The daughter of the patient walked out of the room livid. She was convinced that the nurse had no business taking care of patients. She seethed as she recounted all the supposed injuries and mistakes that had occurred. I took a deep breath and paused for a moment, trying to collect my thoughts.
The daughter didn’t know that I had watched this same nurse successfully perform CPR on a man the day before, and her quick thinking was one of the factors that save his life. She had once recognized a rare side effect of a medication, and solved a clinical mystery that had hounded doctors, hospitals, and pharmacists for months.
In my mind, she was the best that clinical medicine had to offer. Knowledgeable, kind, intuitive.
But this trend has been escalating over the last few years. Patients and families wagging their fingers and nodding their heads angrily in the direction of clinicians. Doctors, nurses, and therapists have been accused of being incompetent, lazy, or downright cruel.
There is a basic loss of faith in the ability of our health care practitioners.
I think that the Internet plays a role. The ability to Google one’s symptoms and come up with a host of diagnoses has made the populace feel that medicine is easy. Furthermore, the lay press and some of our own physicians and administrators decry the system as befouled by errors. They say that we account for as much death and disability as heart disease and cancer.
While I believe that medicine requires a continuous and stringent effort to improve itself, I also think that the populace is becoming progressively fooled and brainwashed.
Here is what I think the public should know:
1. People die, for the most part, because they are sick. Yes medical errors occur (even to healthy people). But medical errors happen more often in deathly ill, hospitalized patients, with poor prognoses to start with. The more ill the patient, the more complicated the care. More medicines. More tests. More risky procedures. More errors. This doesn’t mean that we must not strive to do better. But all those articles about how “hospitals kill more patients than …” are not genuine.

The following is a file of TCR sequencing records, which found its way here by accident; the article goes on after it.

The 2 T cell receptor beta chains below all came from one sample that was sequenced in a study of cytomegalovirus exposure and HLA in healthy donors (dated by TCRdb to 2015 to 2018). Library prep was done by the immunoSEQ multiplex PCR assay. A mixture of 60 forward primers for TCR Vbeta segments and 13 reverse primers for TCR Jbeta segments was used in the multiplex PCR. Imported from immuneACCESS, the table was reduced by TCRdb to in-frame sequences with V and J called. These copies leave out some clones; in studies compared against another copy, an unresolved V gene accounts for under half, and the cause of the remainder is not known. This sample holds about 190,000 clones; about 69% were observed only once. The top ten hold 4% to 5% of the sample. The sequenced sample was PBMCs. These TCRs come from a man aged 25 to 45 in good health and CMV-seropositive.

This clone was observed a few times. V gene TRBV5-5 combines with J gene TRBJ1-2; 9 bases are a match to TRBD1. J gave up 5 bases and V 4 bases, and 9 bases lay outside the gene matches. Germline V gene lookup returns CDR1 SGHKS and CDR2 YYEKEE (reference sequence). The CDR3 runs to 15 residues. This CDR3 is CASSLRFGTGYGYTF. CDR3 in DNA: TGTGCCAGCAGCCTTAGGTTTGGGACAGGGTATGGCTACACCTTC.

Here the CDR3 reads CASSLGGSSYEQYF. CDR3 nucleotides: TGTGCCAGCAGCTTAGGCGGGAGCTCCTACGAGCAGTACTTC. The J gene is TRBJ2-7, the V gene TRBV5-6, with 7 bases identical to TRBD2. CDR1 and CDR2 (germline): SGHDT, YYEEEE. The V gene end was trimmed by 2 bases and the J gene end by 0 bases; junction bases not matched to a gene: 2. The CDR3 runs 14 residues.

2. Complications are not errors. A small percentage of people who get colonoscopies will have the unfortunate complication of perforation. They may even die from it. This is expected. Same for post-surgical deep venous thrombosis. Same for deadly side effects of medications. There is a cost/benefit ratio. We can do our best to mitigate risk, but we can’t avoid poor outcomes altogether. It’s like a reverse lottery. The grand majority do just fine, but occasionally there is a big loser.
3. A textbook presentation of a disease is very rare in clinical medicine. It happens infrequently.
4. Physicians are some of the most highly trained individuals in society. Our education is arduous and can span more than a decade.
5. Medicine is one of the most researched fields known to man. Billions are spent every year improving our clinical knowledge. Our ability to treat cancer, heart disease, and injury is far better than it was even a decade ago. Patient safety is, and has been, at the forefront of researchers minds for years. We are making great improvements. Think anesthesia, hospital-acquired infections, and surgical checklists.
6. Physicians have active and time-consuming requirements for continuing medical education and board certification. Greater, I believe, than almost any profession.
7. The legal system holds physicians to a high standard, and the penalties can be life altering for the involved clinician. The grand majority of physicians are sued at least once during their career.
In summary, medical practitioners are highly trained and skilled individuals who are plugged into an incredibly regulated and researched domain of human existence.
To treat them as if they are stupid or ignorant is unkind, to say the least.
Jordan Grumet is an internal medicine physician who blogs at In My Humble Opinion. Watch his talk at dotMED 2013, Caring 2.0: Social Media and the Rise Of The Empathic Physician. He is the author of I Am Your Doctor: and This Is My Humble Opinion.